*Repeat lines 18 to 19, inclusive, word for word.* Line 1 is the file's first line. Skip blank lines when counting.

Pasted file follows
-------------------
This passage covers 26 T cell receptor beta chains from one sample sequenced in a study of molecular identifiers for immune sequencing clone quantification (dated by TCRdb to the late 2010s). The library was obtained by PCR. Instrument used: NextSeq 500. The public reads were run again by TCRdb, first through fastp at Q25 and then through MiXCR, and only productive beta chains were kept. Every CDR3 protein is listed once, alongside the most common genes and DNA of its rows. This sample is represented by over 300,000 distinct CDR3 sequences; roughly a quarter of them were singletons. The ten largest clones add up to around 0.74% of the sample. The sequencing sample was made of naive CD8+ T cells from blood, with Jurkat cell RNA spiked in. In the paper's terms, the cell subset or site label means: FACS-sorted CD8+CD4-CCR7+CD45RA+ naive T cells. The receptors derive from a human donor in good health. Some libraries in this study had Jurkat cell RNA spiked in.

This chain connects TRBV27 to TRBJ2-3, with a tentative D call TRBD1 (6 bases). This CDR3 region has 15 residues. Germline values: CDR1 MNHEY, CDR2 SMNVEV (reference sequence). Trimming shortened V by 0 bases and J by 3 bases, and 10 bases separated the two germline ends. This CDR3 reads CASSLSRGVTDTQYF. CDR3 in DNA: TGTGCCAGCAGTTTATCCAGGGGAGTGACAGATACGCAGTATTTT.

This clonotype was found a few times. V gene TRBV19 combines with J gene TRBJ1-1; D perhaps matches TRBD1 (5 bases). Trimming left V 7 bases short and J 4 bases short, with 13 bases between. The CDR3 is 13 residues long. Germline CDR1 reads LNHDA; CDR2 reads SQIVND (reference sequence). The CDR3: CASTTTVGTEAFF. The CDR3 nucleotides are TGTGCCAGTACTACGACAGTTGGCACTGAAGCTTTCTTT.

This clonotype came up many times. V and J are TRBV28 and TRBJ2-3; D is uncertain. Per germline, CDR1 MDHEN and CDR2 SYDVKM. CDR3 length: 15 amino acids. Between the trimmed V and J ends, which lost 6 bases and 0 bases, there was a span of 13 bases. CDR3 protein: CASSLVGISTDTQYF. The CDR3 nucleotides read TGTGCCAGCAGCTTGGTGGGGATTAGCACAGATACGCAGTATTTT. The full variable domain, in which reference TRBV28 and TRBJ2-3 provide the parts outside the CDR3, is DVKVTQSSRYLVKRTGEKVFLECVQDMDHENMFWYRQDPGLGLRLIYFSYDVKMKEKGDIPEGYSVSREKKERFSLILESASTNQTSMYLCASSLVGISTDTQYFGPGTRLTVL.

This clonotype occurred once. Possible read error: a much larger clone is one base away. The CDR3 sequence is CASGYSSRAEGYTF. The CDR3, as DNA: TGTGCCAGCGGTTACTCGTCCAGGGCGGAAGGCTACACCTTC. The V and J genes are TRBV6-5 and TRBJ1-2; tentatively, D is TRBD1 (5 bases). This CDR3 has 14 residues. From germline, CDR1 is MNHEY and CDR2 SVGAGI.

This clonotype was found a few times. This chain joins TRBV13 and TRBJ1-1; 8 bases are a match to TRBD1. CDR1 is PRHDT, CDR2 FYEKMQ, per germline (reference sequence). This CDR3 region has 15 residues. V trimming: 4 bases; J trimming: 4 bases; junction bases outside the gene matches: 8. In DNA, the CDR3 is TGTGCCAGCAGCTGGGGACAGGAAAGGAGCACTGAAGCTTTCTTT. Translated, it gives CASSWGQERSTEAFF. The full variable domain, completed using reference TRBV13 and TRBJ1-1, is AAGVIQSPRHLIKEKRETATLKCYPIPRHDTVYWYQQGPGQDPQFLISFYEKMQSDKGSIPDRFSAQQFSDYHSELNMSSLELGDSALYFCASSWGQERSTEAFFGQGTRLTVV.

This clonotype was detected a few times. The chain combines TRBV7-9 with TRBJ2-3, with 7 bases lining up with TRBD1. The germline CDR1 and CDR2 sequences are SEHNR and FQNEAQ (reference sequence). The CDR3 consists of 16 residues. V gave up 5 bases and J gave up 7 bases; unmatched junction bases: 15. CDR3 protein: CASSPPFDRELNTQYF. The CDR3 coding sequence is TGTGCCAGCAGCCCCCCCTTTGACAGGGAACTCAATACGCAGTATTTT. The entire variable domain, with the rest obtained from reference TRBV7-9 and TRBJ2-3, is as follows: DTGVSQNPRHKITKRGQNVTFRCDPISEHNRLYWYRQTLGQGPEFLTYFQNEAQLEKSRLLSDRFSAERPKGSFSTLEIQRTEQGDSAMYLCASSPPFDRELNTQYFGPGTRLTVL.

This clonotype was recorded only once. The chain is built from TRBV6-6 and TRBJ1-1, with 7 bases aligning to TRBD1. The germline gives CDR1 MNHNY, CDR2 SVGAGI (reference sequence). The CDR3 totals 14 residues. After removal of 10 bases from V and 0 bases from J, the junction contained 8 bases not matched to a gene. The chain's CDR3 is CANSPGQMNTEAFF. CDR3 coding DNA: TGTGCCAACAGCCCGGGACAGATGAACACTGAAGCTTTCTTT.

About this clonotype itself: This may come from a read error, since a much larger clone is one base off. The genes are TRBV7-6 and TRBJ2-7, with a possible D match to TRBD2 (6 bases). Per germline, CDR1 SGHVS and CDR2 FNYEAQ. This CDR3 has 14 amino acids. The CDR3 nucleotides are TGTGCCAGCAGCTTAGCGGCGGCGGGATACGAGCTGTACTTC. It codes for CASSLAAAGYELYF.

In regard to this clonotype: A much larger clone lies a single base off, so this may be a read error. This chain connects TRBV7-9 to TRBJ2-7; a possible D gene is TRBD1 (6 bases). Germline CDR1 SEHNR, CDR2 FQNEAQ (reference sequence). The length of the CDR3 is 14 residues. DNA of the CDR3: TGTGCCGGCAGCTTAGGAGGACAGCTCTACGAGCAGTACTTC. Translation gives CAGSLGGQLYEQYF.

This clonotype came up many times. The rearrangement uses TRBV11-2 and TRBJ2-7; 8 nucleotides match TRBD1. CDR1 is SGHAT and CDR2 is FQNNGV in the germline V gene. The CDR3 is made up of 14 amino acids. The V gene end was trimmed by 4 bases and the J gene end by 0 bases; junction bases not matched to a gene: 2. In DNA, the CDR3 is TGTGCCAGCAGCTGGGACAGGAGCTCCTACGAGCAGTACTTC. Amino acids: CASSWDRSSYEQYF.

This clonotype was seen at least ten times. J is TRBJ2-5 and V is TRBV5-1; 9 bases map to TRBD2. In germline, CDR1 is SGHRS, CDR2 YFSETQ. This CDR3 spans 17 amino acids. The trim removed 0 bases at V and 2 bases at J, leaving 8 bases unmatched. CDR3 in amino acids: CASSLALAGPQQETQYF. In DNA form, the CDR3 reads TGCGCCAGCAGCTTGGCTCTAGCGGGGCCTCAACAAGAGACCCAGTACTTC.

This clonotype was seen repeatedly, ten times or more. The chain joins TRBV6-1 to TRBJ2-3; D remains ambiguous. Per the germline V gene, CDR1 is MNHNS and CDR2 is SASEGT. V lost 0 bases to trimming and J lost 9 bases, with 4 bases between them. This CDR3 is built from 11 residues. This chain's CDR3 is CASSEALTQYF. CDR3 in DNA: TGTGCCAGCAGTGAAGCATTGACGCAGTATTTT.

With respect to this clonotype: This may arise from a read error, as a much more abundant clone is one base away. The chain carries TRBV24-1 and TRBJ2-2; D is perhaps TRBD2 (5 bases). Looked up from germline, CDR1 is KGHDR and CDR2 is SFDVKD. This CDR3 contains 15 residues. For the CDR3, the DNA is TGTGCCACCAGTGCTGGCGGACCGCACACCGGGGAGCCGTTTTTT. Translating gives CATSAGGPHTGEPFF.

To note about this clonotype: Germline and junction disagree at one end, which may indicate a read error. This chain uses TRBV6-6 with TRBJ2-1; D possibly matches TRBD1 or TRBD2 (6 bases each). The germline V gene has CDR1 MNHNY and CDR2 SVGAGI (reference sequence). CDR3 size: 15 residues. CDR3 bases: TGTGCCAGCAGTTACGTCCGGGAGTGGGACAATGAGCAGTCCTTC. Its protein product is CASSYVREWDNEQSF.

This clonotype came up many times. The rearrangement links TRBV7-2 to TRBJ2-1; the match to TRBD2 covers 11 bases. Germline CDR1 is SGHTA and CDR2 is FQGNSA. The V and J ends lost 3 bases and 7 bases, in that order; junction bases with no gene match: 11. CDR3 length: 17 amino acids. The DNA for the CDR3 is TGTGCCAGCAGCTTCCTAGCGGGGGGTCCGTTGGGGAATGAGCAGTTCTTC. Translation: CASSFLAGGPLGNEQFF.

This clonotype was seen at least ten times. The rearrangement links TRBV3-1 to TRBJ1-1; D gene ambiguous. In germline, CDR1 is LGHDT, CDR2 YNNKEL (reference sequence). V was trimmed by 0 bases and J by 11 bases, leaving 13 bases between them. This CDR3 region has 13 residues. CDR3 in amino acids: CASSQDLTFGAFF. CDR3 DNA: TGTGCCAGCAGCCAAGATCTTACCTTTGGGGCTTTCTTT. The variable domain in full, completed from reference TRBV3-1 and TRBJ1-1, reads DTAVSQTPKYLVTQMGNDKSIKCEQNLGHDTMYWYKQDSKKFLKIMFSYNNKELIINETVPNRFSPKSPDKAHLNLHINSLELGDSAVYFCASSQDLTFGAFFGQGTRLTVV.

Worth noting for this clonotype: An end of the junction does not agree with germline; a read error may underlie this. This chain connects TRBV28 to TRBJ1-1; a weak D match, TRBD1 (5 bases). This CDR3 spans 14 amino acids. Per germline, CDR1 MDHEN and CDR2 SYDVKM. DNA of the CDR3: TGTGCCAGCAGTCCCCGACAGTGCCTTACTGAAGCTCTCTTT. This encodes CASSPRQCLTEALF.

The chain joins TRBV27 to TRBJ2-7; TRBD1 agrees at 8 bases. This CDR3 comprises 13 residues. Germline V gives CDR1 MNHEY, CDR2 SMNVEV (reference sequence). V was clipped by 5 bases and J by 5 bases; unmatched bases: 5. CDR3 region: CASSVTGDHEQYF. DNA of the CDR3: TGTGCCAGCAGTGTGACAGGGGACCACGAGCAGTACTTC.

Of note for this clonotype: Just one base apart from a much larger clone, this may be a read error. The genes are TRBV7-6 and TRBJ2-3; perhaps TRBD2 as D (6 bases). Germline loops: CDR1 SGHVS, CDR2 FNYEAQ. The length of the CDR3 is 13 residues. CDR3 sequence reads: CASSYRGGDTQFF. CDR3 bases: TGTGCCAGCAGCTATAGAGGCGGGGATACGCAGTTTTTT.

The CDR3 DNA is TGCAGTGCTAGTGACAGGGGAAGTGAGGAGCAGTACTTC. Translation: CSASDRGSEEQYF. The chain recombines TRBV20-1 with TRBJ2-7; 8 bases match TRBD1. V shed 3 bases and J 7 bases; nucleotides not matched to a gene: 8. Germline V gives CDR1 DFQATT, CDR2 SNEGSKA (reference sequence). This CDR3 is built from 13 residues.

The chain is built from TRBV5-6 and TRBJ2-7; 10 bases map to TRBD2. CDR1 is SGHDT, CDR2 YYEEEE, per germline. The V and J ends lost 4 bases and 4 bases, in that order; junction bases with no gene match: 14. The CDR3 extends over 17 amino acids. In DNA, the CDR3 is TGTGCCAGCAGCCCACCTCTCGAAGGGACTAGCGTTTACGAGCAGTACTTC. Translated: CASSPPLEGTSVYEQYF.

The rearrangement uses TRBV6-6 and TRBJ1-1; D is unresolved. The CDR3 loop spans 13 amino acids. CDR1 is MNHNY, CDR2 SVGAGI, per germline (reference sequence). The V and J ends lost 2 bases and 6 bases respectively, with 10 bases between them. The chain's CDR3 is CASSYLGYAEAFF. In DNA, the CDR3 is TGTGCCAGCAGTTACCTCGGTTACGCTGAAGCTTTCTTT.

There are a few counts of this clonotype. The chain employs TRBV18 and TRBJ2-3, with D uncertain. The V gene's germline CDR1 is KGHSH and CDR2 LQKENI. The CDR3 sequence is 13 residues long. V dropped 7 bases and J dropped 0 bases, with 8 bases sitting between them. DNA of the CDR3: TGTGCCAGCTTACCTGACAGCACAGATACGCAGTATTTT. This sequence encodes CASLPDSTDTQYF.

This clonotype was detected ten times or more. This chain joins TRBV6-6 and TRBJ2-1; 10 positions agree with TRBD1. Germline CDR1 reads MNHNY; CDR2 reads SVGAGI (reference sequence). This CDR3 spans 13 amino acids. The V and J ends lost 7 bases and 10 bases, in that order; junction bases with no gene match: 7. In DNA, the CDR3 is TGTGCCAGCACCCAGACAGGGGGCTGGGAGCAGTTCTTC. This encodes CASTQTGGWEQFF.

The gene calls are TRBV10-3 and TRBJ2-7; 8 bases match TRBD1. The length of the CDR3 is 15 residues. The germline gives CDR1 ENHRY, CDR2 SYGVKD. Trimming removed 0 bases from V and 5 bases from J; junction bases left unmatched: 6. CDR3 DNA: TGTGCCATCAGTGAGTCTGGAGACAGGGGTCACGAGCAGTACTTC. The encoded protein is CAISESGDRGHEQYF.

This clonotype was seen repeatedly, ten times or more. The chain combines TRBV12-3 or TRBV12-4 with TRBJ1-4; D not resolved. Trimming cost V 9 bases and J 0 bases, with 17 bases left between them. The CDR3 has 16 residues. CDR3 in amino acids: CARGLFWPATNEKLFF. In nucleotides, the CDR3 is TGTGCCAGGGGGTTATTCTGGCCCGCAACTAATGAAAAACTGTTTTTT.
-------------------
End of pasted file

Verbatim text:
Worth noting for this clonotype: An end of the junction does not agree with germline; a read error may underlie this. This chain connects TRBV28 to TRBJ1-1; a weak D match, TRBD1 (5 bases). This CDR3 spans 14 amino acids. Per germline, CDR1 MDHEN and CDR2 SYDVKM. DNA of the CDR3: TGTGCCAGCAGTCCCCGACAGTGCCTTACTGAAGCTCTCTTT. This encodes CASSPRQCLTEALF.

The chain joins TRBV27 to TRBJ2-7; TRBD1 agrees at 8 bases. This CDR3 comprises 13 residues. Germline V gives CDR1 MNHEY, CDR2 SMNVEV (reference sequence). V was clipped by 5 bases and J by 5 bases; unmatched bases: 5. CDR3 region: CASSVTGDHEQYF. DNA of the CDR3: TGTGCCAGCAGTGTGACAGGGGACCACGAGCAGTACTTC.